Seattle, Washington – December 30, 2008 : Mr. John Shaw, a property owner in Hagerman, Idaho, has received a U.S. Environmental Protection Agency Clean Water Act Compliance Order for unauthorized dredging and filling of the Snake River near his home.
According to EPA documents associated with the case, during the summer of 2008, Mr. Shaw armored 3,000 feet of Snake River bank in the Lower Salmon Falls Reservoir with basalt trap rock or "riprap." During the course of his project – performed without the required U.S Army Corps of Engineers permit – Mr. Shaw cut and damaged the riverbank, removed vegetation, placed rock below the Ordinary High Water Mark (OHWM) approximately 15 feet into the river, then placed dirt between the bank and the rock.
According to James Werntz, director of EPA’s Idaho office, the Clean Water Act requires property owners to avoid, minimize and mitigate the impacts of development on our nation’s wetlands and waters.
"Rather than illegally damaging the Snake River and its wetlands, Mr. Shaw should have gone through the proper permitting process with the Army Corps of Engineers," said EPA’s Werntz. "Permits help to minimize damage to wetlands and important Idaho waters like the Snake River. Habitat losses are felt onsite and downstream, often far beyond the individual landowner. Projects like this can affect both the surrounding community and the entire ecosystem."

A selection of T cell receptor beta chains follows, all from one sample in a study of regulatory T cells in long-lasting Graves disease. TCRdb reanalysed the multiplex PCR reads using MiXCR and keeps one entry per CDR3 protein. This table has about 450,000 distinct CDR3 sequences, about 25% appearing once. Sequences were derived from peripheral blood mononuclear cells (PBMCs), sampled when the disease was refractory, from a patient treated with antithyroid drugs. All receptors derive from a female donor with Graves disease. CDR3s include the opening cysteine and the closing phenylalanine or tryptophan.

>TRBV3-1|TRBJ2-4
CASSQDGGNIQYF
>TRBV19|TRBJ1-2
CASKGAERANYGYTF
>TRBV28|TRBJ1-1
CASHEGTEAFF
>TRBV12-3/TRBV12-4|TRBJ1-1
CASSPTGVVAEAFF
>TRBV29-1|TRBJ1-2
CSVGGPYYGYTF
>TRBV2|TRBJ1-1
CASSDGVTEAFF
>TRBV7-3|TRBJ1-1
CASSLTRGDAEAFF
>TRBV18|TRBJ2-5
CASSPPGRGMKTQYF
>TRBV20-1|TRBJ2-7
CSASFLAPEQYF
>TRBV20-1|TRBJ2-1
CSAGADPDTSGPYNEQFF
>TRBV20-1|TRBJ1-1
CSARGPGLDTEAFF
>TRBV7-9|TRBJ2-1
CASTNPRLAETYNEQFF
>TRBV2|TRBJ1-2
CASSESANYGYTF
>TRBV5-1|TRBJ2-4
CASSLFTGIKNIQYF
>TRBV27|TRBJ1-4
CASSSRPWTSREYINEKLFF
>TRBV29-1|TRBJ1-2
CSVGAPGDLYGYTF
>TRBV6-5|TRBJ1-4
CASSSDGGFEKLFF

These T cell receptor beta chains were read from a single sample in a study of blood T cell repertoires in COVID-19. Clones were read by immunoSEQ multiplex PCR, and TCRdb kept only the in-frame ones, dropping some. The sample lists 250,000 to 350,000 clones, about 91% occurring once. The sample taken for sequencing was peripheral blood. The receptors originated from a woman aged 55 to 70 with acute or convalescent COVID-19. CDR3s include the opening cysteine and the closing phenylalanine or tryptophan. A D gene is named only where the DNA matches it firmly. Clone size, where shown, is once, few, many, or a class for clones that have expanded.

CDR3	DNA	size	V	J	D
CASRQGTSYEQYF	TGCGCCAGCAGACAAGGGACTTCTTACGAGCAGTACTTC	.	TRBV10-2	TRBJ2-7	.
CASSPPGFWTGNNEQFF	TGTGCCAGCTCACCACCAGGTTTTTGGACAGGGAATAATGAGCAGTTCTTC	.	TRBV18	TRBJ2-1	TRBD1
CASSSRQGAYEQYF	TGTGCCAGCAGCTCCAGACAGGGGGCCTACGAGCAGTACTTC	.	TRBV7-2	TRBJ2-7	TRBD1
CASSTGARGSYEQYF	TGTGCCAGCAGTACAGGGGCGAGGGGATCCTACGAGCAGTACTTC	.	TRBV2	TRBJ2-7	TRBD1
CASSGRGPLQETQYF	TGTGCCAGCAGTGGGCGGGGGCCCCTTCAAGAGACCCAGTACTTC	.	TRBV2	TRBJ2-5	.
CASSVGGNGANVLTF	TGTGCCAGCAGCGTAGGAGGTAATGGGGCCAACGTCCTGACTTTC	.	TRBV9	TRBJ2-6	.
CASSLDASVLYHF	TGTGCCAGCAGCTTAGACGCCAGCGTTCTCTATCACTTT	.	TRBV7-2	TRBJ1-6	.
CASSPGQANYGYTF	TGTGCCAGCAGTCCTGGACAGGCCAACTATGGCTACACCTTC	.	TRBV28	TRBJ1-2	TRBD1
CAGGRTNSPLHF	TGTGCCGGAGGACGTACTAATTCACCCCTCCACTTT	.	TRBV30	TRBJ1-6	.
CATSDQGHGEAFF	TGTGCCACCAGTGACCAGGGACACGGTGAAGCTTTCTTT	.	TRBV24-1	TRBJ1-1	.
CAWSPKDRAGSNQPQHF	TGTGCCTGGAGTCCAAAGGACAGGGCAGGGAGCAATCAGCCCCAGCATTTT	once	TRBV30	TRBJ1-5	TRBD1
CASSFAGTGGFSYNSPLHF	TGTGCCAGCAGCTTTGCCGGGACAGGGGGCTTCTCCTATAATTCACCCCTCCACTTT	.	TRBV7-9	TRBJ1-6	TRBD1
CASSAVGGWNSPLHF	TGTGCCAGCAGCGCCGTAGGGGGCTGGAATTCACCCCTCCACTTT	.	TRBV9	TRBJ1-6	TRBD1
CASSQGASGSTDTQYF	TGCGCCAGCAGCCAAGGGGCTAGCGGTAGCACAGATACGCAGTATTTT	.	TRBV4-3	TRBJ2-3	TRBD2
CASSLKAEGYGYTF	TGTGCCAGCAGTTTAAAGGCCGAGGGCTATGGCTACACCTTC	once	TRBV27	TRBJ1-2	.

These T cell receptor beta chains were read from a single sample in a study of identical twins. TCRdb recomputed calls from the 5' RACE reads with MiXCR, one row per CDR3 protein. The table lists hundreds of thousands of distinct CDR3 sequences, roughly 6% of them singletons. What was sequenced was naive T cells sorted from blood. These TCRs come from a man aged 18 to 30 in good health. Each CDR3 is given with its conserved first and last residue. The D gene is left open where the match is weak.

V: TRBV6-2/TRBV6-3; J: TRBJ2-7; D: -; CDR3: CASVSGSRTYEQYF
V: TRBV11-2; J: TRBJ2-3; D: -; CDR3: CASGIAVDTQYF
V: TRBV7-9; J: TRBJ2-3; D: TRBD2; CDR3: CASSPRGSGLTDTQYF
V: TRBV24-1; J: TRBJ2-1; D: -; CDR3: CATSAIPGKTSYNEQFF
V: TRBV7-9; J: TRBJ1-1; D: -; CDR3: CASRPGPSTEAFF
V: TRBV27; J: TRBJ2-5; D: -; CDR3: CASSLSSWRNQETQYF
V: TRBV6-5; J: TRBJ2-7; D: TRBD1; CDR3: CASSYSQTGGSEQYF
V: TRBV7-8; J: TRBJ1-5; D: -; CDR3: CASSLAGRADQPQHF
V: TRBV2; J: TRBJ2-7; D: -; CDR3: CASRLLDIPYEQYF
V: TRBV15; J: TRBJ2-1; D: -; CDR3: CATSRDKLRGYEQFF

EPA asserts that Mr. Shaw knew he needed a permit for the 2008 work after speaking to the Corps about another riprap project. Following this discussion with the permitting authorities, Mr. Shaw placed unpermitted riprap below the high water mark near his boat dock.
Under EPA’s Order, Mr. Shaw has until January 23, 2009, to submit a restoration plan for EPA review. If approved, the restoration plan must be completed by February 28, 2009, or Mr. Shaw may face additional sanctions or penalties for non-compliance.